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Gov. Mike DeWine proposes using $85M in federal COVID aid to help young Ohioans enter behavioral-health jobs

by May 14, 2022Local News

Gov. Mike DeWine (center) proposed Friday that $85 million in federal coronavirus money go toward scholarships and other financial incentives for Ohio students to become a therapist, social worker, or other behavioral-health professionals. DeWine was joined by, among others, C. Todd Jones, president of the Association of Independent Colleges and Universities of Ohio (left) and state Rep. Sara Carruthers (right), a Cincinnati-area Republican.

DeWine behavioral services

 Gov. Mike DeWine on Friday announced his administration wants to use $85 million in federal coronavirus funding to provide scholarships and other financial assistance to students seeking to become social workers, therapists, addiction counselors and other behavioral healthcare providers.

During a news conference, DeWine and other state officials said Ohio has a shortage of such workers as demand for them continues to increase. The governor said one study showed that the demand for behavioral healthcare services increased 353% between 2013 and 2019, adding that suicide is one of the top 10 causes of death for Ohioans aged 10 to 64.

He said that the number of practitioners to address that demand had not kept pace, noting that nearly 2.4 million Ohioans live in areas with a shortage of behavioral health professionals.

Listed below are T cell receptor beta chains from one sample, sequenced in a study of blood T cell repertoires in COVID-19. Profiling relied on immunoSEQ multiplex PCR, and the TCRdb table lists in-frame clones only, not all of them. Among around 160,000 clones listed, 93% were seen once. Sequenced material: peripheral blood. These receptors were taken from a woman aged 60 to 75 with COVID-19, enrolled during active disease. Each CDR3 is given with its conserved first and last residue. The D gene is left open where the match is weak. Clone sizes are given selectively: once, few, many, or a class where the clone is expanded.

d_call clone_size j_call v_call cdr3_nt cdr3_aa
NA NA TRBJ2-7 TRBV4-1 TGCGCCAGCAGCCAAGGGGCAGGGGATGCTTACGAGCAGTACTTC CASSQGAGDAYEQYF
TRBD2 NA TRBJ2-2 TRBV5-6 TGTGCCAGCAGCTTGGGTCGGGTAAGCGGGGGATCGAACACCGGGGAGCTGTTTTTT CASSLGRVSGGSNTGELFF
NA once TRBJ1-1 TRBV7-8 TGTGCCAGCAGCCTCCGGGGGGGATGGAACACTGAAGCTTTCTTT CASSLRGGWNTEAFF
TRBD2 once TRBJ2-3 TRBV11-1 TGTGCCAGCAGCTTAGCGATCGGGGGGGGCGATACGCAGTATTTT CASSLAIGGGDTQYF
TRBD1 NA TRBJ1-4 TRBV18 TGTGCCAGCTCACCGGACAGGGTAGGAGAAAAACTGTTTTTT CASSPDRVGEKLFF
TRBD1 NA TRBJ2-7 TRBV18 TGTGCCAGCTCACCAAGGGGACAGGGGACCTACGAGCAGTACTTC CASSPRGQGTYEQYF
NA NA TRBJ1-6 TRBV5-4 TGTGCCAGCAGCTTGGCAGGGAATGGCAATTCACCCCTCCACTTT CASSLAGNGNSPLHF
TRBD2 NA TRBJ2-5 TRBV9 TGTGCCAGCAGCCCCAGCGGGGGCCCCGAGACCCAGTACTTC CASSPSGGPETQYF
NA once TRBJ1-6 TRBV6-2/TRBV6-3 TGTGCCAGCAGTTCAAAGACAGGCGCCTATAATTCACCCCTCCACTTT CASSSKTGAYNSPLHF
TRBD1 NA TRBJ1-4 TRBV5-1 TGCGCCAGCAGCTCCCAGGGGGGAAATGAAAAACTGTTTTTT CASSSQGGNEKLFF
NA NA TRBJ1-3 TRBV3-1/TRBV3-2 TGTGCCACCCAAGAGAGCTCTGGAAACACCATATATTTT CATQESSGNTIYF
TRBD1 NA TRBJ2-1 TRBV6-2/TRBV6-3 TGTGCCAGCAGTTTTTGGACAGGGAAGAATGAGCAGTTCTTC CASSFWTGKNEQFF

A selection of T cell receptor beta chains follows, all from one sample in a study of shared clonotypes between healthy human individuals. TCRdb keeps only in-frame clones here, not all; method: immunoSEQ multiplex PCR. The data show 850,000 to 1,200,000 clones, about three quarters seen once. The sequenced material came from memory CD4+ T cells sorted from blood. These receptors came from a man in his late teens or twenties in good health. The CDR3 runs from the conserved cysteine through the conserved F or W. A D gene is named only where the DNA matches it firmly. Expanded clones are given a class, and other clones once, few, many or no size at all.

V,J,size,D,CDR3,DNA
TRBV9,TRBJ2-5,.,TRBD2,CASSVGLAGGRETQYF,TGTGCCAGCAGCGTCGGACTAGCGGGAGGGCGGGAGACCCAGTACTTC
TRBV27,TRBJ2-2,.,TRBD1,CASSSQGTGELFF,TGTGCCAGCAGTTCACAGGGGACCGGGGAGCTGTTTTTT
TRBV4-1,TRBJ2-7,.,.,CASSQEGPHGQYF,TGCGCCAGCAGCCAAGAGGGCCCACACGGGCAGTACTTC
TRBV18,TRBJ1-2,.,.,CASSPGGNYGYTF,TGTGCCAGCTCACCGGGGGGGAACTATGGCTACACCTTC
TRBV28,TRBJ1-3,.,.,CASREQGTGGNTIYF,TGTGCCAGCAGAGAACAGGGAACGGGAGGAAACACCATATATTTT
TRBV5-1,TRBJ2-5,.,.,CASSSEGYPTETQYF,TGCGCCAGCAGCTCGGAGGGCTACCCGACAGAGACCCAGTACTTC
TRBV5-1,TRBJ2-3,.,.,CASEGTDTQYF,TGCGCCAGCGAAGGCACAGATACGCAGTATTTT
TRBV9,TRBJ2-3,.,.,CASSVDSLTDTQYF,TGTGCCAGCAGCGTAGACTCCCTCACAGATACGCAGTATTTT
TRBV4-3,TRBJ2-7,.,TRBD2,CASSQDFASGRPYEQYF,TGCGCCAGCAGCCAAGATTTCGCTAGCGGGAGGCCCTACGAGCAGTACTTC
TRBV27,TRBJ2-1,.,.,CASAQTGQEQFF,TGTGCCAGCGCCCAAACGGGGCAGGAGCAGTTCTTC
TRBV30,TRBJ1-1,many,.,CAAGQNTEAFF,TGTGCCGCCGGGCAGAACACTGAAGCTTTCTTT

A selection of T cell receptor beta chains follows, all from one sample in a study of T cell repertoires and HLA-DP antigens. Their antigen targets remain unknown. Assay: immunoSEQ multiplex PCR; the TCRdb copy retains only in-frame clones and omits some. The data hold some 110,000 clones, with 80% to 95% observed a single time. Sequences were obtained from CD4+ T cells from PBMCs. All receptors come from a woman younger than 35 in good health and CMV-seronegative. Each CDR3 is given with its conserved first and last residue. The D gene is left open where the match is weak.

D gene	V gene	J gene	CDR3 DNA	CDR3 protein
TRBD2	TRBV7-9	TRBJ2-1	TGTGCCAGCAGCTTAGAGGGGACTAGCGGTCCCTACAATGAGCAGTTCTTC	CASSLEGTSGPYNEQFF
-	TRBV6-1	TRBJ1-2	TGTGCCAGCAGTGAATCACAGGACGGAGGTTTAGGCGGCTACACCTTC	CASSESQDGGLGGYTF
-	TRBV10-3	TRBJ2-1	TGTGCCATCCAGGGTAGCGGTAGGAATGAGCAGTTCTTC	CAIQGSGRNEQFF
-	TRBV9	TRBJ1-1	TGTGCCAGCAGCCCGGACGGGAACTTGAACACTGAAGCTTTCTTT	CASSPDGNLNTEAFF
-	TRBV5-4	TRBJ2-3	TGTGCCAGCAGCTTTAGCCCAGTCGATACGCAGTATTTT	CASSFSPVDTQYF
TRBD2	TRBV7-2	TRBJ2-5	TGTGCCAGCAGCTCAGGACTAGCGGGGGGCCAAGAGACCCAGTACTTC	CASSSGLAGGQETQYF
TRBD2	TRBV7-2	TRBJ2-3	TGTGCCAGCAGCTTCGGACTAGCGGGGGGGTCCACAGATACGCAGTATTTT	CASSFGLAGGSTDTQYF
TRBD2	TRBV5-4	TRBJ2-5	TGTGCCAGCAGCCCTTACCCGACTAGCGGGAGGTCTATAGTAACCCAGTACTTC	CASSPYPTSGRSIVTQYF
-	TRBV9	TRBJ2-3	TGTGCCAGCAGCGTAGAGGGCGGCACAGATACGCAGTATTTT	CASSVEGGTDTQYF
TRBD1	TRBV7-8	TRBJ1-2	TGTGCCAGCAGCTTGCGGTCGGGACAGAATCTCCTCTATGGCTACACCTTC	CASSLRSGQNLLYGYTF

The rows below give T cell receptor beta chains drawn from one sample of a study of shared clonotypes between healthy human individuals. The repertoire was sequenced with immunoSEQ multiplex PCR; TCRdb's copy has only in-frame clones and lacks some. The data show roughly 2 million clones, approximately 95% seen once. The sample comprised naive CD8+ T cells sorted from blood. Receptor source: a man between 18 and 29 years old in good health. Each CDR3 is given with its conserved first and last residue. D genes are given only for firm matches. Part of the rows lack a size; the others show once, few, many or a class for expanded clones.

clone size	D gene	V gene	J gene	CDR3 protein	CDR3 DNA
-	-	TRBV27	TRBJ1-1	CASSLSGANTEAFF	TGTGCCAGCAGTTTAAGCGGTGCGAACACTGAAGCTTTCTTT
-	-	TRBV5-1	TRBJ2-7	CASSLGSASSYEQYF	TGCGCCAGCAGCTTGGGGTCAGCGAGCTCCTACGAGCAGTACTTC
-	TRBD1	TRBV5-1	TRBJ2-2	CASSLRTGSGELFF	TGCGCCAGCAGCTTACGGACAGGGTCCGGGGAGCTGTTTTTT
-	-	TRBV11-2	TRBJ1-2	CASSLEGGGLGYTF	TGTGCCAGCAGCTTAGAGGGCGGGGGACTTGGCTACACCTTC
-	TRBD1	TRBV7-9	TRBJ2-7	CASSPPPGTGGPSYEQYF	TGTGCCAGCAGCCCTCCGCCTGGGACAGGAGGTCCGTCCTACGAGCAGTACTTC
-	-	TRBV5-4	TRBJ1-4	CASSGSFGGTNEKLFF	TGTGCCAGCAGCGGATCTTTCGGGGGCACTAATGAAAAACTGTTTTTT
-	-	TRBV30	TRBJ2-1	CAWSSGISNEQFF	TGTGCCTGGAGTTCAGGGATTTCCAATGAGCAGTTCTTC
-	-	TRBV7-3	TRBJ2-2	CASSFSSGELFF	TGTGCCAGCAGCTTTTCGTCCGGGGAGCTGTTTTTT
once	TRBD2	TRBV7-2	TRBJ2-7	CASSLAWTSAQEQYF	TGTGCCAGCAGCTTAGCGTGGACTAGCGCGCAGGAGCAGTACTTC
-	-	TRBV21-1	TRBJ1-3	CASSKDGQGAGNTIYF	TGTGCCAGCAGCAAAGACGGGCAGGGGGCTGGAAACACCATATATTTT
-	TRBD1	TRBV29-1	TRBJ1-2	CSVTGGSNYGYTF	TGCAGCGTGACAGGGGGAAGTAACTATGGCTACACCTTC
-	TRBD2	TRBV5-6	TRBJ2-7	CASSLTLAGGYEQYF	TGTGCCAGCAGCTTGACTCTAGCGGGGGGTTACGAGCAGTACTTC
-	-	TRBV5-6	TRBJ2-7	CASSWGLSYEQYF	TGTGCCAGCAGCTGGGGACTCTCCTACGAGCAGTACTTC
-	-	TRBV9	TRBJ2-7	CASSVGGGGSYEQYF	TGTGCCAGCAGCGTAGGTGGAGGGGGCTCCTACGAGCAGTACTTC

“Clinical staff are difficult to find, easy to lose, and costly to replace despite the use of multiple incentives,” said Teresa Lampl, CEO of the Ohio Council of Behavioral Health and Family Services Providers.

With the $85 million, which still must be approved by the federal Centers for Medicare and Medicaid Services, students looking to enter the field of behavioral health would be offered scholarships, pay during internships, and have their licensure and exam fees covered, according to DeWine.

If approved, students could receive as much as $10,000 during their studies, then receive up to an additional $5,000 during their early years working in a behavioral-health job, according to Lori Criss, director of the Ohio Department of Mental Health and Addiction Services. An initial survey found that at least 4,000 students would benefit from the proposal, Criss said.

DeWine said the $85 million is only meant to provide “short-term” help, though he said it’s just one part of his administration’s program to improve behavioral health and mental health treatment in Ohio. He cited his successful push to spend hundreds of millions of dollars on “wrap-around” support services for at-risk Ohio public-school students and $69 million to support crisis intervention and anti-suicide services (though the latter has no permanent funding source).

The governor proposed taking the $85 million from the $212 million available in the Ohio Department of Medicaid’s Home and Community-Based Services Workforce Development Strategic Fund, thanks to the federal American Rescue Plan Act passed last year.

DeWine, who’s running for re-election this year, criticized ARPA before Democrats passed it. But since the coronavirus aid bill passed in 2021, the governor has touted his plans to spend Ohio’s share of the money, which also include spending $1.5 billion to repay a federal loan to cover unemployment benefits paid during the pandemic; $756 million for local economic recovery initiatives, water and sewer grants, and pediatric behavioral healthcare facilities; $500 million to invest in Appalachian Ohio; $250 million in police grants; and $10.5 million to buy machines that can help solve gun crimes.

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